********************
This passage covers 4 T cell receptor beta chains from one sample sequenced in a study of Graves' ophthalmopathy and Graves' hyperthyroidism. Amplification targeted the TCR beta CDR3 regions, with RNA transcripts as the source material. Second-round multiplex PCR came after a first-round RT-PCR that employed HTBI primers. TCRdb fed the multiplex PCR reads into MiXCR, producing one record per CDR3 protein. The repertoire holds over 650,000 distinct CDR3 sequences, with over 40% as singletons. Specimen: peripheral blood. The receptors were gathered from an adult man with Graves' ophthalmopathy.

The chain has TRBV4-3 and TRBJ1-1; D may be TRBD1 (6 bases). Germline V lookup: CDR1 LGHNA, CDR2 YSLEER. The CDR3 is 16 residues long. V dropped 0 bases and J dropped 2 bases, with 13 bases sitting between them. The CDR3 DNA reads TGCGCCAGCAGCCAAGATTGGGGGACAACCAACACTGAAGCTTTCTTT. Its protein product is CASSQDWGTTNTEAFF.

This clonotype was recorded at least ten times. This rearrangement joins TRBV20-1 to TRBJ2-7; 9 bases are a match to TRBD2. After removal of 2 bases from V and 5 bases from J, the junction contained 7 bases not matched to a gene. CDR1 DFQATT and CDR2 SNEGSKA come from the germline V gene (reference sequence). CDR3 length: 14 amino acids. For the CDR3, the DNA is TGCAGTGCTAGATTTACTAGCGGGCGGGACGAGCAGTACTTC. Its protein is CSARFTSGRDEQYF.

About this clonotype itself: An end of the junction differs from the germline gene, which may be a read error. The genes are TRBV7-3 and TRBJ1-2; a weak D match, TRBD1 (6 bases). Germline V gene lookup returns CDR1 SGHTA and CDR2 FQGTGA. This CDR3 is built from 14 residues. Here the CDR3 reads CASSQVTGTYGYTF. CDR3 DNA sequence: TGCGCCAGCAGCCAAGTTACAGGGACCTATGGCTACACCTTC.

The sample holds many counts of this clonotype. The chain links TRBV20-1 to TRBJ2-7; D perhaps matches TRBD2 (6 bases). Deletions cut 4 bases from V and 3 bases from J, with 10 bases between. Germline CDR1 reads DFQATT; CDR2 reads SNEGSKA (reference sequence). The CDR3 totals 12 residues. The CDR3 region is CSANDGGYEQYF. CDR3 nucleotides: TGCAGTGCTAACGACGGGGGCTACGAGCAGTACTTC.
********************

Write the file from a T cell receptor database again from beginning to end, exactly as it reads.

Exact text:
This passage covers 4 T cell receptor beta chains from one sample sequenced in a study of Graves' ophthalmopathy and Graves' hyperthyroidism. Amplification targeted the TCR beta CDR3 regions, with RNA transcripts as the source material. Second-round multiplex PCR came after a first-round RT-PCR that employed HTBI primers. TCRdb fed the multiplex PCR reads into MiXCR, producing one record per CDR3 protein. The repertoire holds over 650,000 distinct CDR3 sequences, with over 40% as singletons. Specimen: peripheral blood. The receptors were gathered from an adult man with Graves' ophthalmopathy.

The chain has TRBV4-3 and TRBJ1-1; D may be TRBD1 (6 bases). Germline V lookup: CDR1 LGHNA, CDR2 YSLEER. The CDR3 is 16 residues long. V dropped 0 bases and J dropped 2 bases, with 13 bases sitting between them. The CDR3 DNA reads TGCGCCAGCAGCCAAGATTGGGGGACAACCAACACTGAAGCTTTCTTT. Its protein product is CASSQDWGTTNTEAFF.

This clonotype was recorded at least ten times. This rearrangement joins TRBV20-1 to TRBJ2-7; 9 bases are a match to TRBD2. After removal of 2 bases from V and 5 bases from J, the junction contained 7 bases not matched to a gene. CDR1 DFQATT and CDR2 SNEGSKA come from the germline V gene (reference sequence). CDR3 length: 14 amino acids. For the CDR3, the DNA is TGCAGTGCTAGATTTACTAGCGGGCGGGACGAGCAGTACTTC. Its protein is CSARFTSGRDEQYF.

About this clonotype itself: An end of the junction differs from the germline gene, which may be a read error. The genes are TRBV7-3 and TRBJ1-2; a weak D match, TRBD1 (6 bases). Germline V gene lookup returns CDR1 SGHTA and CDR2 FQGTGA. This CDR3 is built from 14 residues. Here the CDR3 reads CASSQVTGTYGYTF. CDR3 DNA sequence: TGCGCCAGCAGCCAAGTTACAGGGACCTATGGCTACACCTTC.

The sample holds many counts of this clonotype. The chain links TRBV20-1 to TRBJ2-7; D perhaps matches TRBD2 (6 bases). Deletions cut 4 bases from V and 3 bases from J, with 10 bases between. Germline CDR1 reads DFQATT; CDR2 reads SNEGSKA (reference sequence). The CDR3 totals 12 residues. The CDR3 region is CSANDGGYEQYF. CDR3 nucleotides: TGCAGTGCTAACGACGGGGGCTACGAGCAGTACTTC.